Friday, 16 November 2012

LATEST: Bicolana speaks for Obama

President Barack Obama delivers his victory speech. - Photo courtesy of REUTERS

AND why think global? Consider the Bicolanos. They can influence the rise of a prominent world leader. 

Atty. Loida Nicolas-Lewis, born and educated in Bicol, TLC Beatrice CEO, and chairperson of US Pinoys for Good Governance (USP4GG), represented US President Barack Obama in a townhall-style debate days before the US presidential elections this November. 

Lewis showed wit and calm and showed even more facts and statistics over what, according to, was a heated debate versus Nimfa Gamez who spoke for Gov Mitt Romney and the Fil-Am Republicans.

Fil-Am communities in various states asked what the presidential candidates’ stand on issues that concern them, such as immigration, healthcare, US economic recovery, gender and women’s issues, and the Spratley’s row.

Lewis emphasized Obama’s humane approach when he gave very young immigrants the right to stay while Gamez said that Romney would rather make sure that rules of immigration will be better observed.

On healthcare issues, Lewis cites the advantages of “Obamacare” and Gamez counteracted with what she saw as flaws of the program, including more tax demands from citizens. 

Gamez frequently said that more jobs will be available if Romney gets elected while Lewis said that Obama is funding schools and colleges for better education and skills in fields such as entrepreneurship. (Entrepreneurship is known to be self-sustainable and entrepreneurs don’t rely mainly on job availability for livelihood.)

Lewis revealed that the Democrats have a pro-choice stand on women’s issues, that the government is not the church and therefore not in the position to impose beliefs and morality on citizens while Gamez stood by the Republican pro-life conviction.

Regarding Spratley Islands, Lewis said that “under the Mutual Defense and Treaty Act, the US is duty-bound to help the Philippines, but let’s not even encourage any type of war. Kasi,sino’ng mamamatay? Filipinos!” (Who’ll get killed? Filipinos!) To this, Gamez replied with, “It all goes back to the economy. In a poor economy, The US will not have the budget even to defend itself. How can we send help to other countries when we cannot help ourselves here?”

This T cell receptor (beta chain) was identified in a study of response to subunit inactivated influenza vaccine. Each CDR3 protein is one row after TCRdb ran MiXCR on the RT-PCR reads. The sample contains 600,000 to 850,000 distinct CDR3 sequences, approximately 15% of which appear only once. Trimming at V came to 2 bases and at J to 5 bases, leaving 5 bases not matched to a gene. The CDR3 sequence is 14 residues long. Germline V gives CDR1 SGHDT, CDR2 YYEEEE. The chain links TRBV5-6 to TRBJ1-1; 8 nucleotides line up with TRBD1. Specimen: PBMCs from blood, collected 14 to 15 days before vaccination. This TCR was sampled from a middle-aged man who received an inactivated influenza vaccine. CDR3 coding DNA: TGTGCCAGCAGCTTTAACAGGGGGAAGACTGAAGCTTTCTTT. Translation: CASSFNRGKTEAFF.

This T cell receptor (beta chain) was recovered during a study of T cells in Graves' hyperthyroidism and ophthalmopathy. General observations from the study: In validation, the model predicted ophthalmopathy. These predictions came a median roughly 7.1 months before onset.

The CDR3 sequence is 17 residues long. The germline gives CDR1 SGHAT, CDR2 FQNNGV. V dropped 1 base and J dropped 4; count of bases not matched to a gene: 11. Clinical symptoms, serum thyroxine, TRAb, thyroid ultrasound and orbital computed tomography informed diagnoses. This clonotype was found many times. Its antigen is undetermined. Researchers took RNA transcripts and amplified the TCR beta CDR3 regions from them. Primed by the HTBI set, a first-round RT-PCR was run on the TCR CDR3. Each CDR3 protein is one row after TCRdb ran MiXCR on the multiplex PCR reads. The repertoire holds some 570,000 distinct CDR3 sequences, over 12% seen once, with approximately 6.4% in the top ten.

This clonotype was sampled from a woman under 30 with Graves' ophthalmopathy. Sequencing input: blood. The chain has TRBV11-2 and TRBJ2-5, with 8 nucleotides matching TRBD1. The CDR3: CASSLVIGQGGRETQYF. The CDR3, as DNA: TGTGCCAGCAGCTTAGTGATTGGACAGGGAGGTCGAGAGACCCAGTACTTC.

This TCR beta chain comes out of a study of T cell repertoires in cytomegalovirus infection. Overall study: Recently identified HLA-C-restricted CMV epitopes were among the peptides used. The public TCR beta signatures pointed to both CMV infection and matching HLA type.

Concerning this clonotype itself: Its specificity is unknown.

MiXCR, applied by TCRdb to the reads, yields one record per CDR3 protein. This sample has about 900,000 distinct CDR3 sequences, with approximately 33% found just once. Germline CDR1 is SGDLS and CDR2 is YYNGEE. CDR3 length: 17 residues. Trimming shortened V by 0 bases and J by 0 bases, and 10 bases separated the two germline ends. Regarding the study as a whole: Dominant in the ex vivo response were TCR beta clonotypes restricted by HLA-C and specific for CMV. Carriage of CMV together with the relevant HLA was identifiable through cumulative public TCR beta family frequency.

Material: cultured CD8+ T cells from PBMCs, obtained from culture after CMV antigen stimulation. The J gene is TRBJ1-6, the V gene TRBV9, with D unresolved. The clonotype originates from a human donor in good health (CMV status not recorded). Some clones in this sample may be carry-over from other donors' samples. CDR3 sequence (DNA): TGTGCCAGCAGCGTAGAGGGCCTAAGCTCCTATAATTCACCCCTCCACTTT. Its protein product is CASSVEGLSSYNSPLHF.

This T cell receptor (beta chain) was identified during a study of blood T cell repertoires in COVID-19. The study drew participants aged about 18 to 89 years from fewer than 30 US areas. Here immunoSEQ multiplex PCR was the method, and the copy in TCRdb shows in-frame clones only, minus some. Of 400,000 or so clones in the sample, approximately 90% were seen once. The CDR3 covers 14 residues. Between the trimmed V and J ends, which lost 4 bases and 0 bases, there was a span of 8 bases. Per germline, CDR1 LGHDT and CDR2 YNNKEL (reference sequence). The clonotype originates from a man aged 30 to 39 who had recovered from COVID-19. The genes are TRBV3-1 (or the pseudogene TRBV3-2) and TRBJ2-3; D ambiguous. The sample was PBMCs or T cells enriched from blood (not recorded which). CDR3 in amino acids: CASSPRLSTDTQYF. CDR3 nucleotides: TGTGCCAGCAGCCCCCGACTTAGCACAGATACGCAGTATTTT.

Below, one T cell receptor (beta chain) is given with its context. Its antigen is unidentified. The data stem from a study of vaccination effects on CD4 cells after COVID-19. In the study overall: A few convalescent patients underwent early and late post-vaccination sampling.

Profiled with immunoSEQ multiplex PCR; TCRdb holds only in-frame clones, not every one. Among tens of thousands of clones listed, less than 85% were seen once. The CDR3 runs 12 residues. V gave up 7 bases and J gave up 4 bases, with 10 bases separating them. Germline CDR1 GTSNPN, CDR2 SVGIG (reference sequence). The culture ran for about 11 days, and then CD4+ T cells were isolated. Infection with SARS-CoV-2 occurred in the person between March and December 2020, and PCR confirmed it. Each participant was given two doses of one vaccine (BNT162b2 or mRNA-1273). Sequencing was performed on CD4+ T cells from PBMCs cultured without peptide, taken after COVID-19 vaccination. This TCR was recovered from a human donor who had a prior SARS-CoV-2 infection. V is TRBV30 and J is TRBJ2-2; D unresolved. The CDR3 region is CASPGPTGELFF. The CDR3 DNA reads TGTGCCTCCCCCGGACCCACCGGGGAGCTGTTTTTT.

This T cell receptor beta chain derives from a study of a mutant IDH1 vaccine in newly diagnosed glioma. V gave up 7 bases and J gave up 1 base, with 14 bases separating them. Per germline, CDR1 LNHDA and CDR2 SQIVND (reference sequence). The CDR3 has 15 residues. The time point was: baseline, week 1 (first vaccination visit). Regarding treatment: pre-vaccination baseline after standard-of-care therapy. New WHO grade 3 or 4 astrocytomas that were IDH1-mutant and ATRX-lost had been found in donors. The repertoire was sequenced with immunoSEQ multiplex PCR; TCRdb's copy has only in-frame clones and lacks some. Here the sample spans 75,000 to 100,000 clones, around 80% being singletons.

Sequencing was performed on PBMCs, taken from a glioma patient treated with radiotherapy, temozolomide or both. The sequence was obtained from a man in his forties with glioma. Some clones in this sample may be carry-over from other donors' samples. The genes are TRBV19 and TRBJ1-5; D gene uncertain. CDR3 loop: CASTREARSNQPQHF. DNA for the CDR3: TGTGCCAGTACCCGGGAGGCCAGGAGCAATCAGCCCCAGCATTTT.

As final remarks, Gamez, CEO of Mission Hope Day, an organization that provides empowerment and healthcare services to individuals with development disability said, “Success comes with sacrifice. Personal interests come secondary only to economic issues affecting livelihood, gas prices, the US$16 trillion debt, lost jobs, homes, healthcare, and retirement benefits.”

On the other hand, “Who understands us (Fil-Ams) better between the two men?” Lewis says in her culminating speech.
 “Obama is the son of mixed-race parents, raised by a single mother who relied on food stamps, grew up in Indonesia and Hawaii, has middle-class upbringing and values. He worked his way up to Harvard Law School with scholarships and student loans.”

Atty Lewis, well-esteemed immigration lawyer, CEO, and philanthropist, is the founder and president of The Lewis College in Sorsogon City. 

In its eleven years of operation, it has accepted enrollees who are either orphans or who came from very poor families, mostly children of small-income fisherfolks, farmers, and casual wage-earners. 

Through unique scholarship programs, these determined students graduated and are now working as professionals here in Bicol and other big cities. 

TLC’s practical courses such as Business Management, Entrepreneurship, Education, Nursing Assistant, and Computer Studies have gone global, qualifying graduates to work and travel to Japan, China, Australia, Hong Kong, the United Kingdom, etc to work and forge better lives for themselves. - Bicol Mail

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